This summer feels unusually packed with TV premieres. As always, there are NBC’s sitcom burnouts, silly reality shows, and premieres from established networks like USA and FX. But this year there are also new dramas from smaller broadcasters that tend to stay on the fringes of conversations about TV. Lifetime, WE tv, WGN America, and El Rey each premiered (or will premiere) intriguing dramas this month, but are any of them worth the go-for-broke strategy these networks are adopting?
The worst of the bunch is Lifetime’s The Lottery. It’s unfortunate, because this is a network whose programming could use the kind of shake-up the show seemed to promise: a post-apocalyptic drama set in a dystopian future is such an extreme departure from the melodramatic original movies and Mom-centric reality shows (Dance Moms, Pretty Wicked Moms) that it sounded inherently interesting. The Lottery, from the screenwriter of Children of Men, tackles a pretty weird subject. It’s about a fertility crisis in which women are suddenly no longer able to get pregnant. After six years, scientist manage to fertilize 100 eggs and a national lottery is held to decide which women gets to the carry the children.
It sounds great, but Lifetime bungles the concept with an approach that goes heavy-handed on the family and importance-of-motherhood themes, with characters desperately trying to get pregnant. At one point, the lottery is described as a way to make every woman feel like she has a chance “at something great.” The science-fiction is better, as is the “Department of Humanity” that heavily monitors the last six kids who were born. But it’s motherhood that’s Lifetime’s biggest concern. On the surface level, The Lottery is pretty successful at managing to demolish what we expect from Lifetime while also sneaking in some of the network’s core values. It might work for regular viewers of Lifetime and their general demographic, but it’s not going to win over any new viewers. The Lottery debuted to what Deadline dubbed “OK” ratings: 1.1 million viewers. (Some perspective: HBO’s The Leftovers, also at 10 PM, nabbed about 1.6 million.)
El Rey’s Matador makes the most sense of all the new shows. Simply, El Rey is a new network that needs to beef up its slate. Matador, which I’ve reviewed at length, is a low-risk move for the network, even though it’s already been renewed for Season 2. It’s not the best drama, but it shows promise and fits in with the network’s point of view.
WE tv’s The Divide, however, is a very strange choice. Last month, the network — whose initials once stood for “Women’s Entertainment” — announced that it was rebranding itself to be more inclusive of men; last week, it aired its first scripted drama series. The Divide is heavy stuff for WE tv, and an odd place to start as the network enters the scripted world. The legal drama centers on the death penalty conviction of two white men who were found guilty of murdering a black family in a predominately white neighborhood. The Divide is full of racial tension, even outside of the actual murder; a white advocate from the “Innocence Project” seeks to overturn the conviction, much to the dismay of the black District Attorney whose career was made on the case.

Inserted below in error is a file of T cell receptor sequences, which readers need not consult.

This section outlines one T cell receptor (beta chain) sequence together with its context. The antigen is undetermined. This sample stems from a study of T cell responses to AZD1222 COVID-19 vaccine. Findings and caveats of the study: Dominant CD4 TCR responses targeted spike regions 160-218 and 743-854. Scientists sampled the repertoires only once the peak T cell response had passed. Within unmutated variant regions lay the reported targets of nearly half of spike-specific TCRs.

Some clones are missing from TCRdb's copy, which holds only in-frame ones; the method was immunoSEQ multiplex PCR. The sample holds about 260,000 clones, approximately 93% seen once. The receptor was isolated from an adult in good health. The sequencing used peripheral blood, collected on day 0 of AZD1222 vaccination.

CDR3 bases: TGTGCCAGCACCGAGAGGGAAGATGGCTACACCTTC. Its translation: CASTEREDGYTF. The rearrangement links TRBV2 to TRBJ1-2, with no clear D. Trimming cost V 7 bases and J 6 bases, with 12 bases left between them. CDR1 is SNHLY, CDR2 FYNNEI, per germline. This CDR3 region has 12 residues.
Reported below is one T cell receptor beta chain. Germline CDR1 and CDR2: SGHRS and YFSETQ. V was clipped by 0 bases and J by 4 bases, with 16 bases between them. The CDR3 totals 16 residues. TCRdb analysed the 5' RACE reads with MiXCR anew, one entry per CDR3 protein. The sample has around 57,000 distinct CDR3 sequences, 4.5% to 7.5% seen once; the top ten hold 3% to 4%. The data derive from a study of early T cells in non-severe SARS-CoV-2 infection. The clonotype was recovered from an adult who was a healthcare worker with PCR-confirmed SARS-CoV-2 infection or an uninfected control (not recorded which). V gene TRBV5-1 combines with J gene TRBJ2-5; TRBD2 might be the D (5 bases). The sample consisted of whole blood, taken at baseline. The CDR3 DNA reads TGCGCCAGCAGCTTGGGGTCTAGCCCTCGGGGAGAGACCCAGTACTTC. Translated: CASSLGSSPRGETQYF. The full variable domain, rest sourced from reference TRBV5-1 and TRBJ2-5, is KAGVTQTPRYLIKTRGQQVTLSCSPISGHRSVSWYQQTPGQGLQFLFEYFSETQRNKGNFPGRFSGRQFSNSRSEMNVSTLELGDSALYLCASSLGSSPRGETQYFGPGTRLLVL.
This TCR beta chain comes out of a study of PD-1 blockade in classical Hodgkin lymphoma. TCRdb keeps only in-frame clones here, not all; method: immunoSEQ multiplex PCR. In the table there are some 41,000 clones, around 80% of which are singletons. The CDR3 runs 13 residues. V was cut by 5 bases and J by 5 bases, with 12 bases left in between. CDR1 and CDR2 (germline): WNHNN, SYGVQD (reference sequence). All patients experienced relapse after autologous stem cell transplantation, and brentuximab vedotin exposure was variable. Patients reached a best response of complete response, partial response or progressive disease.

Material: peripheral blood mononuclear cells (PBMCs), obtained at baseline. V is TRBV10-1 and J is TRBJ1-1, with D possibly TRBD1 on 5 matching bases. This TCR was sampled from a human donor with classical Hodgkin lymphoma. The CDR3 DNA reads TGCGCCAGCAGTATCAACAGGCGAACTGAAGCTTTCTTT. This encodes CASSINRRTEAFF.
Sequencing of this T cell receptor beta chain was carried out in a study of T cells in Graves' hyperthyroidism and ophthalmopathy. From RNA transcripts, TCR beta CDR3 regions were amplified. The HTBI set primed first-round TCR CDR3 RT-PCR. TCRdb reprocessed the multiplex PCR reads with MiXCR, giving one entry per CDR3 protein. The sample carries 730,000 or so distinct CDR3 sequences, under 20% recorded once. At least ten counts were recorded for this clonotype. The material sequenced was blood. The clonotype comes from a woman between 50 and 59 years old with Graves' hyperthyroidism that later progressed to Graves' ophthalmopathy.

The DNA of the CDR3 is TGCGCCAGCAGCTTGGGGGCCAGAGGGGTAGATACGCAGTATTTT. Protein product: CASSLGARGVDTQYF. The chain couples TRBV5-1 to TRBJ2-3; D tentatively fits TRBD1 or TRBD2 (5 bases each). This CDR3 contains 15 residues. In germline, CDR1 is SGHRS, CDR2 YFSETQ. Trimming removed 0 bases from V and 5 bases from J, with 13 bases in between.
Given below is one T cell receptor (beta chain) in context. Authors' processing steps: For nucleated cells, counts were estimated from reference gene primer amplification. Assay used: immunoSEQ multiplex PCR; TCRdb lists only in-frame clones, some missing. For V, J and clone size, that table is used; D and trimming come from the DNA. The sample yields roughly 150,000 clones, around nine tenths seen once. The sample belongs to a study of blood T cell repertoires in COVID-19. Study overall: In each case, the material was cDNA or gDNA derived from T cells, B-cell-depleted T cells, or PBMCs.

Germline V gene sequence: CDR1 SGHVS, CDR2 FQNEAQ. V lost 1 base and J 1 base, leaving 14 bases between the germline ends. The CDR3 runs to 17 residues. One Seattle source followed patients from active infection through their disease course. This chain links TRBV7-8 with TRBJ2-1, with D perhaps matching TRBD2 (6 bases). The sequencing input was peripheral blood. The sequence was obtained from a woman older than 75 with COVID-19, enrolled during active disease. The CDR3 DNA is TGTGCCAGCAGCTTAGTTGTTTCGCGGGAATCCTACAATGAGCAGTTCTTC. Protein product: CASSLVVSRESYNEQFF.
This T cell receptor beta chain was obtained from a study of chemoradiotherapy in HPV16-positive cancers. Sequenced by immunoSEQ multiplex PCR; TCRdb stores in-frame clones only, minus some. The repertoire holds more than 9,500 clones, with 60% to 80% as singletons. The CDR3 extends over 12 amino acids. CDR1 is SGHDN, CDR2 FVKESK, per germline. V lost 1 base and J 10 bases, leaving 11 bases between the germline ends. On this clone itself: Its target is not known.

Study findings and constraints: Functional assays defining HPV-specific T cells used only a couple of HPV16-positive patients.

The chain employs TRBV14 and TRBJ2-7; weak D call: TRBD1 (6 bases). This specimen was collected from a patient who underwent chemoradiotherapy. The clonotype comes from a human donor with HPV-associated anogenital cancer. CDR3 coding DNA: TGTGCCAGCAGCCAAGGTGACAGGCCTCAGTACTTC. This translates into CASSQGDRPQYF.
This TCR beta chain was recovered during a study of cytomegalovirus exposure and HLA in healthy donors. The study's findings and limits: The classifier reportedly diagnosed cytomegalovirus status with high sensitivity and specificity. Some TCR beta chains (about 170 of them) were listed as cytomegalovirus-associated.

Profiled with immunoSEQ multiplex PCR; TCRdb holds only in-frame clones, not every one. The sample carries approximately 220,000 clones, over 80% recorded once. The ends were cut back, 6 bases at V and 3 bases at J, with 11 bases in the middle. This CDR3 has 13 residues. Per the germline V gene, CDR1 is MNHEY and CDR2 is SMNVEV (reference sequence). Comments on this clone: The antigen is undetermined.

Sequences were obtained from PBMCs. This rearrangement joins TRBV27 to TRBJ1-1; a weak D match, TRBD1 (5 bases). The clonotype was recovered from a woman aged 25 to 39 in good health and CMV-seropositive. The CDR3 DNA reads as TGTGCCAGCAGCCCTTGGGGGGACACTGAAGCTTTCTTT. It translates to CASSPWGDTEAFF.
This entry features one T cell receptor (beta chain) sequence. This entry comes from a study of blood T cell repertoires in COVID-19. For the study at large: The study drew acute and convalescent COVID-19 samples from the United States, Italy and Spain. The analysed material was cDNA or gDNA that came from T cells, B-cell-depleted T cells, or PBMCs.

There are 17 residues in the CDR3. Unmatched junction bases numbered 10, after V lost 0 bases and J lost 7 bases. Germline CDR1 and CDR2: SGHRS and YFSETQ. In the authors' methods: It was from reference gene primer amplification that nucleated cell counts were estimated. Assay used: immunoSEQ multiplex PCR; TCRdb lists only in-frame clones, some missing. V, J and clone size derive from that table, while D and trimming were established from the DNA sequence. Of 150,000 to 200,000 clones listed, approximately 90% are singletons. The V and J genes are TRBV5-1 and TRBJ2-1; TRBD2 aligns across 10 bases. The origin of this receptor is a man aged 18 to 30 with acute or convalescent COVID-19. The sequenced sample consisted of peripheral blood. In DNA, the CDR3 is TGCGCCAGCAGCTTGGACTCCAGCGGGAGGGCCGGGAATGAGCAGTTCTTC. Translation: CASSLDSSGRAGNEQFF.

It doesn’t fit on WE tv, among Marriage Boot Camp and L.A. Hair, but that’s not the only reason it’s jarring. It’s also a deftly crafted narrative choked with moral ambiguity, and one that exists entirely in a gray area. Originally developed as a pilot for AMC in 2012, The Divide might be WE tv’s attempt at chasing prestige (much like Satisfaction is USA Network’s), though it’s not quite as blatant or extreme in its ambitions, and it’s a show to keep your eye one. If successful, it could help with WE tv’s attempt to be seen as more than just reality shows for women.
Finally, there’s Manhattan, premiering this Sunday. WGN America had a rough introduction to scripted programming with Salem, a witch drama that slowly got better but never really became great (though it was renewed). This second attempt is much better. Manhattan takes place in Los Alamos, New Mexico in the 1940s and centers on the race to build the first atomic bomb. It’s a beautifully shot period piece, and one that will inevitably draw comparisons to Mad Men. The scientists and their families are the main focus of the show. Outside of the built-in drama of the atom bomb is even more compelling personal drama: trying to make sense of the secretive desert where everyone lives, the deception between families, the rifts between couples who can’t fully open up about their work lives, and just a general sense of trying to live in a world where everything is under wraps. WGN America is the most difficult network to parse, and the premiere of Manhattan doesn’t make it any easier, but it’s a great watch.
It’s exciting to see so many networks test the waters with bigger projects — especially channels like Lifetime, which I secretly love — and it will be fascinating to learn what the end results are for each of them, even if it’s a mixed bag. For some of these shows, the execution isn’t perfect, but the experimentation is welcome. Hopefully even more networks will follow suit.